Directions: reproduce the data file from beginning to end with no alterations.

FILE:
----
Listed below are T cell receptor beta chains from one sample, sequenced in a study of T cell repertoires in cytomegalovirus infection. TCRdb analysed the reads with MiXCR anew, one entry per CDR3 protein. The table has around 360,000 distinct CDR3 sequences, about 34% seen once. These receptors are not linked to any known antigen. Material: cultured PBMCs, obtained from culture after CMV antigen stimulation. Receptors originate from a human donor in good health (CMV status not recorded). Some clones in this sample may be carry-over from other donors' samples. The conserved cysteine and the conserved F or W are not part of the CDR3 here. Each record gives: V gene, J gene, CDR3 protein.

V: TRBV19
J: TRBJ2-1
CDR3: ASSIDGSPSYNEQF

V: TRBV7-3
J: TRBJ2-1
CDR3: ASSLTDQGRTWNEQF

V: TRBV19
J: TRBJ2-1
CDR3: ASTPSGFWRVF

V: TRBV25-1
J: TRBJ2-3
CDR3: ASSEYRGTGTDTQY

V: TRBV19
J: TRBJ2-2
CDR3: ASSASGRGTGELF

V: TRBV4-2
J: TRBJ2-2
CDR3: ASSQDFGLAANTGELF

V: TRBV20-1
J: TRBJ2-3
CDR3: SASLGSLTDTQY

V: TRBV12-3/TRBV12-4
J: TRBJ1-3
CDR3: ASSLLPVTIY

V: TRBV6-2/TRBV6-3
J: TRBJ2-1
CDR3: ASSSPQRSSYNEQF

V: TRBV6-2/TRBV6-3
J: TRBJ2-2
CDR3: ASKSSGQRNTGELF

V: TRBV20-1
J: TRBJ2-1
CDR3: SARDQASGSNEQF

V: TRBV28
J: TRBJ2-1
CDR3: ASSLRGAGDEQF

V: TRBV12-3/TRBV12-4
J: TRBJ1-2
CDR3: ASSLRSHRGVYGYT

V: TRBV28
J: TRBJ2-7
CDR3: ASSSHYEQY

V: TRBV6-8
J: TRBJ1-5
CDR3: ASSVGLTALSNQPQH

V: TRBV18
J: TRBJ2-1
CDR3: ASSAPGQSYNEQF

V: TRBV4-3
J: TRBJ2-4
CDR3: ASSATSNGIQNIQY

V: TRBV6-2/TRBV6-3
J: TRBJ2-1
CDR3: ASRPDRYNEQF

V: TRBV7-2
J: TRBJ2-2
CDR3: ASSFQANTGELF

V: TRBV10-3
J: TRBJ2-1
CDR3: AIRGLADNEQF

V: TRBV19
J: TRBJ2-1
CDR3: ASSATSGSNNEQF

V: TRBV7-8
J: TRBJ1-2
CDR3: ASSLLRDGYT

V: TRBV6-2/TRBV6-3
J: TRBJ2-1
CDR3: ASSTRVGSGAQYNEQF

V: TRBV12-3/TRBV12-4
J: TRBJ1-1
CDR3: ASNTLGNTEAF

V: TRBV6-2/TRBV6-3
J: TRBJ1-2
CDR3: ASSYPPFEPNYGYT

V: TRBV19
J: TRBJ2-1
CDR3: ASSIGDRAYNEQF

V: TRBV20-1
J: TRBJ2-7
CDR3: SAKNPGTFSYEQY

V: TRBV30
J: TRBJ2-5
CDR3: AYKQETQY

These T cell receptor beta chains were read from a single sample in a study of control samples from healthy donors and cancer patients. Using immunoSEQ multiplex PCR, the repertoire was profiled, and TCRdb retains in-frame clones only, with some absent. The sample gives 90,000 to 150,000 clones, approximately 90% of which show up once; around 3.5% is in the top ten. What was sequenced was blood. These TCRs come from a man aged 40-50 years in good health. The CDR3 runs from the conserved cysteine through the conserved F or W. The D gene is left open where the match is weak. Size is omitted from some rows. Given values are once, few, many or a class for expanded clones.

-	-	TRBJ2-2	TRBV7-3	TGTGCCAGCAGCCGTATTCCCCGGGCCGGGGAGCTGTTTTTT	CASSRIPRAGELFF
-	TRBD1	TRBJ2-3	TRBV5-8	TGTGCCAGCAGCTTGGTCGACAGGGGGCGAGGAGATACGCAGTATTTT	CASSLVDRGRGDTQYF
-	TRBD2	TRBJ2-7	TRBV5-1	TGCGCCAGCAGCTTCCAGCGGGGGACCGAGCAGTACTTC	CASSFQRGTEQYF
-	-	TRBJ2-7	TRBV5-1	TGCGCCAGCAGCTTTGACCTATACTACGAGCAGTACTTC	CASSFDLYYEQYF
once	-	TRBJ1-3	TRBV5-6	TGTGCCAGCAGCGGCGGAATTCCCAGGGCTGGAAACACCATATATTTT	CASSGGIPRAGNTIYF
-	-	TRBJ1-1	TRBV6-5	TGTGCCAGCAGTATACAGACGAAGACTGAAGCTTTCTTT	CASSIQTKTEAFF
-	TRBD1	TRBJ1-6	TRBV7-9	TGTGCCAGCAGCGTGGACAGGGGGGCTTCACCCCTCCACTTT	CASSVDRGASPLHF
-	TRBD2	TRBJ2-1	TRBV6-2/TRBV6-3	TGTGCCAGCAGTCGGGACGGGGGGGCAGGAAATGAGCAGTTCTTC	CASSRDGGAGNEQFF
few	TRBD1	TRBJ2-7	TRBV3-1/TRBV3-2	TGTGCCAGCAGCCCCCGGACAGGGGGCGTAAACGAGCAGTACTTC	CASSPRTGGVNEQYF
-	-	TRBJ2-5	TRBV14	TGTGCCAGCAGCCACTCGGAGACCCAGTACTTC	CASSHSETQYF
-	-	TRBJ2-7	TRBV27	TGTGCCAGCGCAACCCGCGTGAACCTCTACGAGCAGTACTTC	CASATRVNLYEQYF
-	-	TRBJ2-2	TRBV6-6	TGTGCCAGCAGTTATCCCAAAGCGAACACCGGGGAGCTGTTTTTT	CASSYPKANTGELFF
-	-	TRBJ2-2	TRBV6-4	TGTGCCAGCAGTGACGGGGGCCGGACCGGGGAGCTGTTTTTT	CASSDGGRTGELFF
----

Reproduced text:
Listed below are T cell receptor beta chains from one sample, sequenced in a study of T cell repertoires in cytomegalovirus infection. TCRdb analysed the reads with MiXCR anew, one entry per CDR3 protein. The table has around 360,000 distinct CDR3 sequences, about 34% seen once. These receptors are not linked to any known antigen. Material: cultured PBMCs, obtained from culture after CMV antigen stimulation. Receptors originate from a human donor in good health (CMV status not recorded). Some clones in this sample may be carry-over from other donors' samples. The conserved cysteine and the conserved F or W are not part of the CDR3 here. Each record gives: V gene, J gene, CDR3 protein.

V: TRBV19
J: TRBJ2-1
CDR3: ASSIDGSPSYNEQF

V: TRBV7-3
J: TRBJ2-1
CDR3: ASSLTDQGRTWNEQF

V: TRBV19
J: TRBJ2-1
CDR3: ASTPSGFWRVF

V: TRBV25-1
J: TRBJ2-3
CDR3: ASSEYRGTGTDTQY

V: TRBV19
J: TRBJ2-2
CDR3: ASSASGRGTGELF

V: TRBV4-2
J: TRBJ2-2
CDR3: ASSQDFGLAANTGELF

V: TRBV20-1
J: TRBJ2-3
CDR3: SASLGSLTDTQY

V: TRBV12-3/TRBV12-4
J: TRBJ1-3
CDR3: ASSLLPVTIY

V: TRBV6-2/TRBV6-3
J: TRBJ2-1
CDR3: ASSSPQRSSYNEQF

V: TRBV6-2/TRBV6-3
J: TRBJ2-2
CDR3: ASKSSGQRNTGELF

V: TRBV20-1
J: TRBJ2-1
CDR3: SARDQASGSNEQF

V: TRBV28
J: TRBJ2-1
CDR3: ASSLRGAGDEQF

V: TRBV12-3/TRBV12-4
J: TRBJ1-2
CDR3: ASSLRSHRGVYGYT

V: TRBV28
J: TRBJ2-7
CDR3: ASSSHYEQY

V: TRBV6-8
J: TRBJ1-5
CDR3: ASSVGLTALSNQPQH

V: TRBV18
J: TRBJ2-1
CDR3: ASSAPGQSYNEQF

V: TRBV4-3
J: TRBJ2-4
CDR3: ASSATSNGIQNIQY

V: TRBV6-2/TRBV6-3
J: TRBJ2-1
CDR3: ASRPDRYNEQF

V: TRBV7-2
J: TRBJ2-2
CDR3: ASSFQANTGELF

V: TRBV10-3
J: TRBJ2-1
CDR3: AIRGLADNEQF

V: TRBV19
J: TRBJ2-1
CDR3: ASSATSGSNNEQF

V: TRBV7-8
J: TRBJ1-2
CDR3: ASSLLRDGYT

V: TRBV6-2/TRBV6-3
J: TRBJ2-1
CDR3: ASSTRVGSGAQYNEQF

V: TRBV12-3/TRBV12-4
J: TRBJ1-1
CDR3: ASNTLGNTEAF

V: TRBV6-2/TRBV6-3
J: TRBJ1-2
CDR3: ASSYPPFEPNYGYT

V: TRBV19
J: TRBJ2-1
CDR3: ASSIGDRAYNEQF

V: TRBV20-1
J: TRBJ2-7
CDR3: SAKNPGTFSYEQY

V: TRBV30
J: TRBJ2-5
CDR3: AYKQETQY

These T cell receptor beta chains were read from a single sample in a study of control samples from healthy donors and cancer patients. Using immunoSEQ multiplex PCR, the repertoire was profiled, and TCRdb retains in-frame clones only, with some absent. The sample gives 90,000 to 150,000 clones, approximately 90% of which show up once; around 3.5% is in the top ten. What was sequenced was blood. These TCRs come from a man aged 40-50 years in good health. The CDR3 runs from the conserved cysteine through the conserved F or W. The D gene is left open where the match is weak. Size is omitted from some rows. Given values are once, few, many or a class for expanded clones.

-	-	TRBJ2-2	TRBV7-3	TGTGCCAGCAGCCGTATTCCCCGGGCCGGGGAGCTGTTTTTT	CASSRIPRAGELFF
-	TRBD1	TRBJ2-3	TRBV5-8	TGTGCCAGCAGCTTGGTCGACAGGGGGCGAGGAGATACGCAGTATTTT	CASSLVDRGRGDTQYF
-	TRBD2	TRBJ2-7	TRBV5-1	TGCGCCAGCAGCTTCCAGCGGGGGACCGAGCAGTACTTC	CASSFQRGTEQYF
-	-	TRBJ2-7	TRBV5-1	TGCGCCAGCAGCTTTGACCTATACTACGAGCAGTACTTC	CASSFDLYYEQYF
once	-	TRBJ1-3	TRBV5-6	TGTGCCAGCAGCGGCGGAATTCCCAGGGCTGGAAACACCATATATTTT	CASSGGIPRAGNTIYF
-	-	TRBJ1-1	TRBV6-5	TGTGCCAGCAGTATACAGACGAAGACTGAAGCTTTCTTT	CASSIQTKTEAFF
-	TRBD1	TRBJ1-6	TRBV7-9	TGTGCCAGCAGCGTGGACAGGGGGGCTTCACCCCTCCACTTT	CASSVDRGASPLHF
-	TRBD2	TRBJ2-1	TRBV6-2/TRBV6-3	TGTGCCAGCAGTCGGGACGGGGGGGCAGGAAATGAGCAGTTCTTC	CASSRDGGAGNEQFF
few	TRBD1	TRBJ2-7	TRBV3-1/TRBV3-2	TGTGCCAGCAGCCCCCGGACAGGGGGCGTAAACGAGCAGTACTTC	CASSPRTGGVNEQYF
-	-	TRBJ2-5	TRBV14	TGTGCCAGCAGCCACTCGGAGACCCAGTACTTC	CASSHSETQYF
-	-	TRBJ2-7	TRBV27	TGTGCCAGCGCAACCCGCGTGAACCTCTACGAGCAGTACTTC	CASATRVNLYEQYF
-	-	TRBJ2-2	TRBV6-6	TGTGCCAGCAGTTATCCCAAAGCGAACACCGGGGAGCTGTTTTTT	CASSYPKANTGELFF
-	-	TRBJ2-2	TRBV6-4	TGTGCCAGCAGTGACGGGGGCCGGACCGGGGAGCTGTTTTTT	CASSDGGRTGELFF